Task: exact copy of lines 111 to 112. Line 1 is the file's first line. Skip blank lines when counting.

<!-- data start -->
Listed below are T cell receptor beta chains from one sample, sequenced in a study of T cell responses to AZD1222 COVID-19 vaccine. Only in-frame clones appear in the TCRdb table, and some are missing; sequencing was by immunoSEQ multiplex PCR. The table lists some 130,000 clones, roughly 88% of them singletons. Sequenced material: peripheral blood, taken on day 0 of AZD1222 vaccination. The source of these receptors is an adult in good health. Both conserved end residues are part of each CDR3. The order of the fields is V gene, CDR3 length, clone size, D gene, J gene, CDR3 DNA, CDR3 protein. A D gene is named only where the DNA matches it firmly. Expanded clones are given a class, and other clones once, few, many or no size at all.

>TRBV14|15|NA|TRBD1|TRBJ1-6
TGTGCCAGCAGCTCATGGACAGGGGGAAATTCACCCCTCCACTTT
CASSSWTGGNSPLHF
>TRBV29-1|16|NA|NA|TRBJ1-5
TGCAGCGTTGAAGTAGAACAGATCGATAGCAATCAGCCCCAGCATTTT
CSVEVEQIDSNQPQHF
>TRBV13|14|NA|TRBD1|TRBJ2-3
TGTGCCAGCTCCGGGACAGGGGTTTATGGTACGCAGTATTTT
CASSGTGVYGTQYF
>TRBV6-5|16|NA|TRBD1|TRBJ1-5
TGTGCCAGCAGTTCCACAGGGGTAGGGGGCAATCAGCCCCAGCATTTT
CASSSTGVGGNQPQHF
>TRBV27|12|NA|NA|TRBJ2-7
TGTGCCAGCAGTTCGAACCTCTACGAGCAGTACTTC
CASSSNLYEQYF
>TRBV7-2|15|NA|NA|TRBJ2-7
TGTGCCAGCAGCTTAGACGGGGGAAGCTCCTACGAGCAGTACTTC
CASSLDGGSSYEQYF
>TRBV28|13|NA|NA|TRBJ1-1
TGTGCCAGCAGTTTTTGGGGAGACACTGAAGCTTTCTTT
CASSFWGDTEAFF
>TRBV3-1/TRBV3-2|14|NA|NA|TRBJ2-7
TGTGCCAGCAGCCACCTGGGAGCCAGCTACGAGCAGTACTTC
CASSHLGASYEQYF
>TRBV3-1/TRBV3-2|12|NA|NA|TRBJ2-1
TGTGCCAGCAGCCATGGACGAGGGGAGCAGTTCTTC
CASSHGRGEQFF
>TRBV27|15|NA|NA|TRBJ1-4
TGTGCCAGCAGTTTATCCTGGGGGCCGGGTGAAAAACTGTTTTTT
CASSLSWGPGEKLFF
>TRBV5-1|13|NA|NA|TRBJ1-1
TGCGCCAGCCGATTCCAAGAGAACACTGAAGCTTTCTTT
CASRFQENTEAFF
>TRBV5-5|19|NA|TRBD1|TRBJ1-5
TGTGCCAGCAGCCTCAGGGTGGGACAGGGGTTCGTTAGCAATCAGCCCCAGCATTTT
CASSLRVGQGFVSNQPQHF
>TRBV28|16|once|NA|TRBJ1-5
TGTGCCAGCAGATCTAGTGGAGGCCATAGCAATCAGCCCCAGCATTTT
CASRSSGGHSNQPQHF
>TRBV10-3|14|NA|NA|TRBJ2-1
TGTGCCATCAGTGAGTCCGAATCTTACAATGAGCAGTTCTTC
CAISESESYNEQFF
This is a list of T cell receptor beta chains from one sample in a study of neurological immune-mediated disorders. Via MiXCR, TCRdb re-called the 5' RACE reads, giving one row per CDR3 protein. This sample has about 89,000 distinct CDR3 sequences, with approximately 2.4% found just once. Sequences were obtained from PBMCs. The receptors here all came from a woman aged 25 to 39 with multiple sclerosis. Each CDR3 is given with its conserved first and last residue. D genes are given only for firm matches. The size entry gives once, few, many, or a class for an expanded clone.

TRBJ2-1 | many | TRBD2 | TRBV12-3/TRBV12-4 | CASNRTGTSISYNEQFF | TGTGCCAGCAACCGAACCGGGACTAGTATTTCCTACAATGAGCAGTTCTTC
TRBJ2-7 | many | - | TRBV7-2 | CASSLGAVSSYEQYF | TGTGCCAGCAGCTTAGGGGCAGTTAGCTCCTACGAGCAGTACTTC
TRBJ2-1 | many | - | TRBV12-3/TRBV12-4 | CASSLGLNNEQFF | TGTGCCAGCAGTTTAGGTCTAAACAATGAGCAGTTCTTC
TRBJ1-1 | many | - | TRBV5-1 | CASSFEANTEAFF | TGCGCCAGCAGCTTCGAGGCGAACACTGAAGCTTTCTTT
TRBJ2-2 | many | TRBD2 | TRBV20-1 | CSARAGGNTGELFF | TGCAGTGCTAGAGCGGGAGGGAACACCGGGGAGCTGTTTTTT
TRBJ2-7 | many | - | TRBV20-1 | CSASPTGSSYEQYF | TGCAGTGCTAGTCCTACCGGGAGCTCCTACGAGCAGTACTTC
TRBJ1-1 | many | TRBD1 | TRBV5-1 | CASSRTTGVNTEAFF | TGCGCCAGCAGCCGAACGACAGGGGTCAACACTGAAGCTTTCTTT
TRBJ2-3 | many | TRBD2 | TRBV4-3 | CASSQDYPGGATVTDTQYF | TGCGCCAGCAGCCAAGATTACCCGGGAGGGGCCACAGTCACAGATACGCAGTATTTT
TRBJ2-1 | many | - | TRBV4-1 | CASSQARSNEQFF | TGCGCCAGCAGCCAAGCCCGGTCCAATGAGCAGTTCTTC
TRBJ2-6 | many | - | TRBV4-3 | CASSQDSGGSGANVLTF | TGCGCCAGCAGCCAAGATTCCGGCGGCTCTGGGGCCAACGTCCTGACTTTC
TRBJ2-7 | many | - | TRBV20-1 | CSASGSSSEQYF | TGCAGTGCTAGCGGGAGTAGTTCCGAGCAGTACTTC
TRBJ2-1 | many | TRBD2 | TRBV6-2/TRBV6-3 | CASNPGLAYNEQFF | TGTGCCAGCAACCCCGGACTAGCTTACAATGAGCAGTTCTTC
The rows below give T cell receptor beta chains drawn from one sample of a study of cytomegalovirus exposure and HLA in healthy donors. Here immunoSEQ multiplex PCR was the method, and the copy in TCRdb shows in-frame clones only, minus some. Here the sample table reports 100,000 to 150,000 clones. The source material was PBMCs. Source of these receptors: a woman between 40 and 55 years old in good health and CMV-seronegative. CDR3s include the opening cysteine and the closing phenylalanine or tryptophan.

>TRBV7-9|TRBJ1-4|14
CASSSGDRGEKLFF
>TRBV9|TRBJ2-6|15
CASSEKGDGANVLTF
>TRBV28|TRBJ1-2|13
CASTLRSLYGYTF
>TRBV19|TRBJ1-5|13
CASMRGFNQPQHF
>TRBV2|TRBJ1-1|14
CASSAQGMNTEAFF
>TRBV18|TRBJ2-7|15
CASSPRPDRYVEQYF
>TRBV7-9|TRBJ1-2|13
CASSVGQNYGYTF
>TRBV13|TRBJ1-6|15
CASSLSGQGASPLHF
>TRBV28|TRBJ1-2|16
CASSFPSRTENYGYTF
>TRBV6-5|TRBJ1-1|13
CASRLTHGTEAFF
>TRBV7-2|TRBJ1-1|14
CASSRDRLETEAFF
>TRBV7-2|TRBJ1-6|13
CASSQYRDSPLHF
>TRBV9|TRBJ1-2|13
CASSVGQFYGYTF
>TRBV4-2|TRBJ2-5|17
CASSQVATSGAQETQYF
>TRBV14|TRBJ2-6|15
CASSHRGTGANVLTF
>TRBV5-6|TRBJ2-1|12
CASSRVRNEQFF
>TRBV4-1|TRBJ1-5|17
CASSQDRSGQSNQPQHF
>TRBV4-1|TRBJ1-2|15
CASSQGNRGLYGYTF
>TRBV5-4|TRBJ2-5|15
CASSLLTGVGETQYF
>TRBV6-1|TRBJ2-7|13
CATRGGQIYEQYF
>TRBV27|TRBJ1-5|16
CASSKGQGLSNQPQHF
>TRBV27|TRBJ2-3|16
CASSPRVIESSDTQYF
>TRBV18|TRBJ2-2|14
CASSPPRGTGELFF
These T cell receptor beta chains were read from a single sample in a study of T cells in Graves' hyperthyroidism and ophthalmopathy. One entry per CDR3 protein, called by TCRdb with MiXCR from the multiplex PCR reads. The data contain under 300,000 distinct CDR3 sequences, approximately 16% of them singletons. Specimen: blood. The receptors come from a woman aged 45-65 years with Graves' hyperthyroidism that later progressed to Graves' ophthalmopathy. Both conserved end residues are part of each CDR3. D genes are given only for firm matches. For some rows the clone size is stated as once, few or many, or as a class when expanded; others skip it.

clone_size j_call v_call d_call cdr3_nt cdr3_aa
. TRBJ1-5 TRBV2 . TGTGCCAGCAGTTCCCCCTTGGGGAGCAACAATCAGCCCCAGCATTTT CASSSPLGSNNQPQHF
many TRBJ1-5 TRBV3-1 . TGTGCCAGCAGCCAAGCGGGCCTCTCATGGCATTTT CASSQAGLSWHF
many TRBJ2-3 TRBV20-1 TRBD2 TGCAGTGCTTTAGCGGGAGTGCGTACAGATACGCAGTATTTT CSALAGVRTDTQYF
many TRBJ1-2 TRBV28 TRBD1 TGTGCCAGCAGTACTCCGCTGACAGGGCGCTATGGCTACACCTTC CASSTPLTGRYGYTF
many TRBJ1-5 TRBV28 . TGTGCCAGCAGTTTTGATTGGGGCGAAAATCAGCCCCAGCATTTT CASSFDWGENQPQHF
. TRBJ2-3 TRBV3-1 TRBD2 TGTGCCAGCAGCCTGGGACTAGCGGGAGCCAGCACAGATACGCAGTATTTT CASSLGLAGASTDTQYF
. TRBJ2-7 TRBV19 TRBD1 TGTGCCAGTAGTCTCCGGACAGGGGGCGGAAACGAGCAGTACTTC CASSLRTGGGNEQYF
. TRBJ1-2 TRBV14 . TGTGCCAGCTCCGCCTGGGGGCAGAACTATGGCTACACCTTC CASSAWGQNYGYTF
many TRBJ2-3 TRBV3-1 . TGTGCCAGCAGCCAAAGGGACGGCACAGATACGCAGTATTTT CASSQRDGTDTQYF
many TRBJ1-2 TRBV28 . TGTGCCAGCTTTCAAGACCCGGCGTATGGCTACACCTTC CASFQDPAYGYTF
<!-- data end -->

. TRBJ2-3 TRBV3-1 TRBD2 TGTGCCAGCAGCCTGGGACTAGCGGGAGCCAGCACAGATACGCAGTATTTT CASSLGLAGASTDTQYF
. TRBJ2-7 TRBV19 TRBD1 TGTGCCAGTAGTCTCCGGACAGGGGGCGGAAACGAGCAGTACTTC CASSLRTGGGNEQYF